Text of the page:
Wednesday, March 7, 2012

Kyoto: Walking tour day 2

Nijo Castle - Kyoto by girl from finito
Nijo Castle - Kyoto, a photo by girl from finito on Flickr.
Our second day starts with a bit of hiccup. I was supposed to meet Jane and Greg Hunt (one of the Aussie couples from the previous day) in morning but was so worried that I was late - I just hopped in a cab to Nijo castle by myself leaving them behind. I don't know if I'll ever get used to Japanese cabs - the door is closed by the diver with a button - I made the mistake more than once on my trip. Anyways, The Hunts were more than gracious about my flub and we continued on.

Entrance gate to Ninomaru palace photo by Greg Koch

At Nijo-jo we wandered through beautifully preserved audience halls built for the Tokugawa shoguns, the rulers of Japan in the Edo Period. There was no photography allowed inside so you'll just have to go there yourself.

After wandering though the expansive grounds we made our way to Kitayama (North Mountain) and the magnificent Kinkaku-ji, Golden Pavilion.

The Pavilion, coated in gold leaf and reflected in the still lake surrounding it, is probably Japan’s most recognizable icon. Ginkaku-ji (the Silver Pavilion), that we had see the previous day, in Higashiyama (the East Mountain) was built as a counter balance to this temple. We were so fortunate to arrive when there weren't too many tourists and so our shots all look relatively serene.

From here we made our way to nearby Ryoan-ji temple and its world famous garden, considered to be the epitome of a Zen garden.
Scale model of the Ryoan-ji garden photo by Greg Koch

Ryoan-ji Rock garden photo by Greg Koch
Outside the temple was a lovely lake surrounded by persimmon trees. (which I totally though were mikan trees until I looked a little closer)

Randen Train photo by Greg Koch
I'm so glad Greg got shots of the super adorable train/tram that we took up to Arashiyama in the west of Kyoto.  Here we had a fantastic lunch of soba (buckwheat noodles) at Yoshimura overlooking the Katsura River. We also went on a little hunt for coffee. Coffee was priority that our tour guide just did not understand ☺. Here is classic shot of me and Greg Hunt in the little shop Jane spotted pre-coffee.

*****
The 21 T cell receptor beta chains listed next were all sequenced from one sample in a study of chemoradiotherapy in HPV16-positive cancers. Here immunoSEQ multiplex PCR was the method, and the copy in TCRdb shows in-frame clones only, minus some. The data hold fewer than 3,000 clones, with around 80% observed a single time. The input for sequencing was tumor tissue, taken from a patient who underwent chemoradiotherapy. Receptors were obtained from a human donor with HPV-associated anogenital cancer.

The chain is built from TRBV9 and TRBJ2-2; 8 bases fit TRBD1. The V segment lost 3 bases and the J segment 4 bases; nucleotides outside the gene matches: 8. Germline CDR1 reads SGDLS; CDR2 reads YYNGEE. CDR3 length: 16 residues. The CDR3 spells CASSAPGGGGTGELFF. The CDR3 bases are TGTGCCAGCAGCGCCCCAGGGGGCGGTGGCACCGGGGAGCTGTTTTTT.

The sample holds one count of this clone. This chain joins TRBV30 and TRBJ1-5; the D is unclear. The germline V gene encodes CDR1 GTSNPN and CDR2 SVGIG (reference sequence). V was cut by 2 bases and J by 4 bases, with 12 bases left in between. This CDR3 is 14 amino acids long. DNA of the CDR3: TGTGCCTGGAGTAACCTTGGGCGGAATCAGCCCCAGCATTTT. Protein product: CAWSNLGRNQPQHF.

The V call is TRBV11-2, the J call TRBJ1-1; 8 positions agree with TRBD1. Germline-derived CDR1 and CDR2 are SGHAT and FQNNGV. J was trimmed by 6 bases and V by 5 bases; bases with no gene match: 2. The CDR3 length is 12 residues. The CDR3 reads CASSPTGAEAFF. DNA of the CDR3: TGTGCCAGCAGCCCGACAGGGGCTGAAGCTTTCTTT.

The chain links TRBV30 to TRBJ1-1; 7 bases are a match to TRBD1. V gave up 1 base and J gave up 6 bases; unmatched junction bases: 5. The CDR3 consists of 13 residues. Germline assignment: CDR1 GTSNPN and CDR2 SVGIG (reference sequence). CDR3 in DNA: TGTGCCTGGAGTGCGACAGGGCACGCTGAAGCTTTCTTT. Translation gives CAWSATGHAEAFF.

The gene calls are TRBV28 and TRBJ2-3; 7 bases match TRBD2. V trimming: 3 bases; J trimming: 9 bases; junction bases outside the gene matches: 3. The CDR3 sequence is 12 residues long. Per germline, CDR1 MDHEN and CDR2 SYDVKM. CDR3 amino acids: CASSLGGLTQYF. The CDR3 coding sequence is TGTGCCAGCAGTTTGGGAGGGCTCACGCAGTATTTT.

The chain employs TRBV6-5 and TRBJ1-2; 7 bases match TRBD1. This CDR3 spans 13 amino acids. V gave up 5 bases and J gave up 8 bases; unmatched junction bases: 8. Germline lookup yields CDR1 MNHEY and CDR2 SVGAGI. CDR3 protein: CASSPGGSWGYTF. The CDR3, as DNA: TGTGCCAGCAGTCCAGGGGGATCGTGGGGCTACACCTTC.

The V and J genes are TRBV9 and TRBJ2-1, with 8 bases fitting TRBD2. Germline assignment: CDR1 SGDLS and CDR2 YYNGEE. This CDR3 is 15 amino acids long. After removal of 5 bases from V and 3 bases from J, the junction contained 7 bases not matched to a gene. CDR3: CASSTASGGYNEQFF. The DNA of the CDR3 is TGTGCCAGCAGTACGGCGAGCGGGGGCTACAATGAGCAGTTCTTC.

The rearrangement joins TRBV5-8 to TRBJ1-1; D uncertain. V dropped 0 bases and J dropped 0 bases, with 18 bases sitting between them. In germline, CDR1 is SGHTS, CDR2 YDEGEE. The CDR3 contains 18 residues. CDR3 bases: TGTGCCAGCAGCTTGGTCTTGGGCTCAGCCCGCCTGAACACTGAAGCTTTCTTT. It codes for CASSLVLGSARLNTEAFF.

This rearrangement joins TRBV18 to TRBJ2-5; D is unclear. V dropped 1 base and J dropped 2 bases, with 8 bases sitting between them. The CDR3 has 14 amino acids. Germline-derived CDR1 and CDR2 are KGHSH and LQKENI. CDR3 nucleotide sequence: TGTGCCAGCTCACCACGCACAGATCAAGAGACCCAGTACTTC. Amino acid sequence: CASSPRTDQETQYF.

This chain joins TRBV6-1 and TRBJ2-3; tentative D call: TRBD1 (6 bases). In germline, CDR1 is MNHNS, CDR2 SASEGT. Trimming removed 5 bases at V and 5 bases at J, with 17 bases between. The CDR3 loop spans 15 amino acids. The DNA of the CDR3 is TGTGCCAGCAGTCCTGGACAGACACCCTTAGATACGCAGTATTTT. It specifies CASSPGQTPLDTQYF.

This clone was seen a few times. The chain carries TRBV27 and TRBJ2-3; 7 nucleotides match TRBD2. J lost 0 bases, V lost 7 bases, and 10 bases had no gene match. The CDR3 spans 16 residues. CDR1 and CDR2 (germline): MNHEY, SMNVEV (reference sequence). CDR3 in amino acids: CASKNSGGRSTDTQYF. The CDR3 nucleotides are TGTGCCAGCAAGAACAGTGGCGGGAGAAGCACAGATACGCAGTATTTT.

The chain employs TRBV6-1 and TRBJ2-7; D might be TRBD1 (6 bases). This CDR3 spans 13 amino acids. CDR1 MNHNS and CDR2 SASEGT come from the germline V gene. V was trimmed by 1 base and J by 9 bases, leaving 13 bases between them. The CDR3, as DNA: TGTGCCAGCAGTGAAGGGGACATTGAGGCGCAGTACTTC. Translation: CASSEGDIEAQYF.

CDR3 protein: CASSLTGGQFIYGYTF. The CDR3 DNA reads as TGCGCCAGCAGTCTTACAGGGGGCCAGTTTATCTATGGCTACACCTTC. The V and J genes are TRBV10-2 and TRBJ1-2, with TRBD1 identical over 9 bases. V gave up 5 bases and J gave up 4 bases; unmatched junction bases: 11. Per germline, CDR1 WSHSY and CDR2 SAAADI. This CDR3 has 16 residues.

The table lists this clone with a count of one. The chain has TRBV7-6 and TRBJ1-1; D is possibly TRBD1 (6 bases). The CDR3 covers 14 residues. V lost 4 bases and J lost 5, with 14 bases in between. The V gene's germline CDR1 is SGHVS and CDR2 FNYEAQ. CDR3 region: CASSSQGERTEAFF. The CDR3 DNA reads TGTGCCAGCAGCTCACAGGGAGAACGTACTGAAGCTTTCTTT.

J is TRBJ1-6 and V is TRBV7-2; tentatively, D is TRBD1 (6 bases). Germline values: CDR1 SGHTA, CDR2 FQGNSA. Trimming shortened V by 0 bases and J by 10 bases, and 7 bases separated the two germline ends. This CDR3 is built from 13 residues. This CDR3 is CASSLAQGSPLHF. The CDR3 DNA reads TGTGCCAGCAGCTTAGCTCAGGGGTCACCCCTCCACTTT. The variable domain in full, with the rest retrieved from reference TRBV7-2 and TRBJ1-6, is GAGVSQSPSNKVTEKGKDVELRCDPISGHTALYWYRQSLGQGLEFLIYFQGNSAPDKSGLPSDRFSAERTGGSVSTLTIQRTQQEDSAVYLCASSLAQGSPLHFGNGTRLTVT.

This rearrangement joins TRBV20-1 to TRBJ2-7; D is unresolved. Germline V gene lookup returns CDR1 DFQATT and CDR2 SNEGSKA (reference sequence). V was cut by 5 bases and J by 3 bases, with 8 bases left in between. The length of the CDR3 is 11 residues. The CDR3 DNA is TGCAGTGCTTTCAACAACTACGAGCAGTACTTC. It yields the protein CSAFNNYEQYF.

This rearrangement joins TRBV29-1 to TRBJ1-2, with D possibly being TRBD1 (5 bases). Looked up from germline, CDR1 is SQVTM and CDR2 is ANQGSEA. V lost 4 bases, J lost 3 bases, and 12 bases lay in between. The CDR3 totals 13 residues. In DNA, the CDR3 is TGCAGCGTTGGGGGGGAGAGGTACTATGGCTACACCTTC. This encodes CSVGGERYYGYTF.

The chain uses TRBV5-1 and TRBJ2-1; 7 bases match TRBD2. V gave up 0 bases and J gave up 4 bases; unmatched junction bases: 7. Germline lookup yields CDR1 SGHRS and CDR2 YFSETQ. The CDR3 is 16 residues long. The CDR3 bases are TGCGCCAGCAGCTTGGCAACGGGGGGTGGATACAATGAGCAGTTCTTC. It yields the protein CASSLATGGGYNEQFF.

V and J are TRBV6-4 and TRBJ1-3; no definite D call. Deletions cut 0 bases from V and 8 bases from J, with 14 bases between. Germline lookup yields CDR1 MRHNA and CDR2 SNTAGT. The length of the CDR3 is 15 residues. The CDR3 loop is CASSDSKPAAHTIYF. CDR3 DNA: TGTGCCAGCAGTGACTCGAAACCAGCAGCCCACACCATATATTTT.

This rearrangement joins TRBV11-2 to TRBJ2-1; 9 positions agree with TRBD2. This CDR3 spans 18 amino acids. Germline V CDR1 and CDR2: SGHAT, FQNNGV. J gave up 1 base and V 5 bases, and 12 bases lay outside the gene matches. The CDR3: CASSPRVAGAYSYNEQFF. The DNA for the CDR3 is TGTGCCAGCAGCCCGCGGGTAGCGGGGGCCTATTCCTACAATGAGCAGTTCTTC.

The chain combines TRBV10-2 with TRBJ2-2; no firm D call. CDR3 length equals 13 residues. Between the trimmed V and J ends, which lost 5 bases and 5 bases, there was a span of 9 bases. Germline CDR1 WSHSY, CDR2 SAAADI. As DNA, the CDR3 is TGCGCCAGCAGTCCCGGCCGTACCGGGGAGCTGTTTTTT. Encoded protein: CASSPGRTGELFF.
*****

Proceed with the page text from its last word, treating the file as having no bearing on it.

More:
Coffee = Life photo by Greg Koch
Ha ha ha ha. I look so unimpressed. Also of note is the fact that I'm not wearing a jacket - so warm! Moving on!

Tenryuji by girl from finito
Tenryuji, a photo by girl from finito on Flickr.
After we recovered ourselves and caffeine-d up we wandered over to Tenryu-ji, the temple of the Heavenly Dragon.  It has one of the oldest gardens in Kyoto and at it's edge is the famous bamboo forest.
Bamboo forest by girl from finito
Bamboo forest, a photo by girl from finito on Flickr.

The scenery is more reminiscent of rural Japan than a city and I think this afternoon was my favorite part of the tour (well that and karaoke session that we had in the evening).  It was after a short walk that we came upon the gorgeous, almost delicate, temple that is associated with Gio, a concubine of Taira-no-Kiyomori. Taira was a central figure in The Tale of Heike, the epic story of the power struggle between the Taira and Minamoto Clans that engulfed Japan in the 12th Century.

Moss Garden by girl from finito
Moss Garden, a photo by girl from finito on Flickr.
Moss Garden by girl from finito
Moss Garden, a photo by girl from finito on Flickr.
On our way back to the city we walked past Rakushisha, which is associated with Japan’s greatest poet, Basho.
We ended our tour by taking another train back to Shijo-Omiya in west-central Kyoto. Well... really we ended by going out for karaoke which was so (so, so) much fun. I really missed having the Hunt's around as I explored the rest of Kyoto and Japan mostly by myself. They were so much fun and adventurous! They continued on and walked the Nakesendo way, a tour that I desperately wanted to do but time and other plans interfered. Next time I guess.

Note: all the photos appearing to be unlabelled on this post and the last are by Greg Koch.. I think it has something to do with my style sheet - my apologies 

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